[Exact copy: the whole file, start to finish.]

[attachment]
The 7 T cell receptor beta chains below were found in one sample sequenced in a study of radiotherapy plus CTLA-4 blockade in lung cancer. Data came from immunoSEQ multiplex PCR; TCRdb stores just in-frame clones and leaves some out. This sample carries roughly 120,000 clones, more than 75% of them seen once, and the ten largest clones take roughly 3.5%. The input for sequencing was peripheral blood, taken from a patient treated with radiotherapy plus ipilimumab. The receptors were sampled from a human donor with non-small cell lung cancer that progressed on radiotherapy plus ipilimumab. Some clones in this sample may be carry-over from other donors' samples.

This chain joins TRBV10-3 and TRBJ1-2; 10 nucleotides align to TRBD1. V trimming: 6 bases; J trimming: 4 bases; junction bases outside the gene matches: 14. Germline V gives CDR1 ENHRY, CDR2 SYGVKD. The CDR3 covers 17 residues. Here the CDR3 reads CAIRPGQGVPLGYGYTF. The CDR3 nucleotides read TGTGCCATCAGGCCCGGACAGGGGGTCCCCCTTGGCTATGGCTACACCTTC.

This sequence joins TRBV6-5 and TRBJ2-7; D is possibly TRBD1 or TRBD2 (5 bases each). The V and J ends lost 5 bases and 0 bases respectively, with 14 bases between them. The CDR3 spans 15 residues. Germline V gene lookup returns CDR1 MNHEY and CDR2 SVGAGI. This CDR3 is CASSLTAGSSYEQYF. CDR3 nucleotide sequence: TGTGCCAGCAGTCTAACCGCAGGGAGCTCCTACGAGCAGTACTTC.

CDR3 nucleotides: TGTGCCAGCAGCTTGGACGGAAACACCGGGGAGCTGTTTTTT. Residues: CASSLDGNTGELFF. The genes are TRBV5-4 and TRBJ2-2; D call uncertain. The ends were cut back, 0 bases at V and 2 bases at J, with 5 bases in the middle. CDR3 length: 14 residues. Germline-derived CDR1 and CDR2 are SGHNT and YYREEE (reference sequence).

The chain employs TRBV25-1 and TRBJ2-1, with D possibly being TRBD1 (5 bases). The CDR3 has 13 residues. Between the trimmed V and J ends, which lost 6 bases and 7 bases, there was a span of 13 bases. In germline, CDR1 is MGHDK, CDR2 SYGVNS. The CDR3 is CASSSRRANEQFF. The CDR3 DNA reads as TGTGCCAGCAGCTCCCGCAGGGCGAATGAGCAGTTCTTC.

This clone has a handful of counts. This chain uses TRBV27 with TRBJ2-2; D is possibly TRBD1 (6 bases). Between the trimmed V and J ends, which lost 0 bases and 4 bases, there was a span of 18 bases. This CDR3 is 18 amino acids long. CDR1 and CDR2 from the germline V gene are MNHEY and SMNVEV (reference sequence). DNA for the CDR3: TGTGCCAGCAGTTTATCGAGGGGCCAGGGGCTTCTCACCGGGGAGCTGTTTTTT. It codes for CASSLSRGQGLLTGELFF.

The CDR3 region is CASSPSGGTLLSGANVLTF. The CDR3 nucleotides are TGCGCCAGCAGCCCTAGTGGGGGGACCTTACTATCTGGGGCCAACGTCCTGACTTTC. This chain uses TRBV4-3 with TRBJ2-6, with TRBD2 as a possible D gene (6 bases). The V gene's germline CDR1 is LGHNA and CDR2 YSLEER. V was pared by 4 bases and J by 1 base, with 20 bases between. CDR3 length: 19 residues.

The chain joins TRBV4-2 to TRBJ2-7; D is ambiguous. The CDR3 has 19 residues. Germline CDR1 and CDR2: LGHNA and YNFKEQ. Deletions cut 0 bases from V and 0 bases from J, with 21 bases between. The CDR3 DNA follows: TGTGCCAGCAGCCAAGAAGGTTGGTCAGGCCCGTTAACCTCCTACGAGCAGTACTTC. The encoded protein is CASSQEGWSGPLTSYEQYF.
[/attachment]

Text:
The 7 T cell receptor beta chains below were found in one sample sequenced in a study of radiotherapy plus CTLA-4 blockade in lung cancer. Data came from immunoSEQ multiplex PCR; TCRdb stores just in-frame clones and leaves some out. This sample carries roughly 120,000 clones, more than 75% of them seen once, and the ten largest clones take roughly 3.5%. The input for sequencing was peripheral blood, taken from a patient treated with radiotherapy plus ipilimumab. The receptors were sampled from a human donor with non-small cell lung cancer that progressed on radiotherapy plus ipilimumab. Some clones in this sample may be carry-over from other donors' samples.

This chain joins TRBV10-3 and TRBJ1-2; 10 nucleotides align to TRBD1. V trimming: 6 bases; J trimming: 4 bases; junction bases outside the gene matches: 14. Germline V gives CDR1 ENHRY, CDR2 SYGVKD. The CDR3 covers 17 residues. Here the CDR3 reads CAIRPGQGVPLGYGYTF. The CDR3 nucleotides read TGTGCCATCAGGCCCGGACAGGGGGTCCCCCTTGGCTATGGCTACACCTTC.

This sequence joins TRBV6-5 and TRBJ2-7; D is possibly TRBD1 or TRBD2 (5 bases each). The V and J ends lost 5 bases and 0 bases respectively, with 14 bases between them. The CDR3 spans 15 residues. Germline V gene lookup returns CDR1 MNHEY and CDR2 SVGAGI. This CDR3 is CASSLTAGSSYEQYF. CDR3 nucleotide sequence: TGTGCCAGCAGTCTAACCGCAGGGAGCTCCTACGAGCAGTACTTC.

CDR3 nucleotides: TGTGCCAGCAGCTTGGACGGAAACACCGGGGAGCTGTTTTTT. Residues: CASSLDGNTGELFF. The genes are TRBV5-4 and TRBJ2-2; D call uncertain. The ends were cut back, 0 bases at V and 2 bases at J, with 5 bases in the middle. CDR3 length: 14 residues. Germline-derived CDR1 and CDR2 are SGHNT and YYREEE (reference sequence).

The chain employs TRBV25-1 and TRBJ2-1, with D possibly being TRBD1 (5 bases). The CDR3 has 13 residues. Between the trimmed V and J ends, which lost 6 bases and 7 bases, there was a span of 13 bases. In germline, CDR1 is MGHDK, CDR2 SYGVNS. The CDR3 is CASSSRRANEQFF. The CDR3 DNA reads as TGTGCCAGCAGCTCCCGCAGGGCGAATGAGCAGTTCTTC.

This clone has a handful of counts. This chain uses TRBV27 with TRBJ2-2; D is possibly TRBD1 (6 bases). Between the trimmed V and J ends, which lost 0 bases and 4 bases, there was a span of 18 bases. This CDR3 is 18 amino acids long. CDR1 and CDR2 from the germline V gene are MNHEY and SMNVEV (reference sequence). DNA for the CDR3: TGTGCCAGCAGTTTATCGAGGGGCCAGGGGCTTCTCACCGGGGAGCTGTTTTTT. It codes for CASSLSRGQGLLTGELFF.

The CDR3 region is CASSPSGGTLLSGANVLTF. The CDR3 nucleotides are TGCGCCAGCAGCCCTAGTGGGGGGACCTTACTATCTGGGGCCAACGTCCTGACTTTC. This chain uses TRBV4-3 with TRBJ2-6, with TRBD2 as a possible D gene (6 bases). The V gene's germline CDR1 is LGHNA and CDR2 YSLEER. V was pared by 4 bases and J by 1 base, with 20 bases between. CDR3 length: 19 residues.

The chain joins TRBV4-2 to TRBJ2-7; D is ambiguous. The CDR3 has 19 residues. Germline CDR1 and CDR2: LGHNA and YNFKEQ. Deletions cut 0 bases from V and 0 bases from J, with 21 bases between. The CDR3 DNA follows: TGTGCCAGCAGCCAAGAAGGTTGGTCAGGCCCGTTAACCTCCTACGAGCAGTACTTC. The encoded protein is CASSQEGWSGPLTSYEQYF.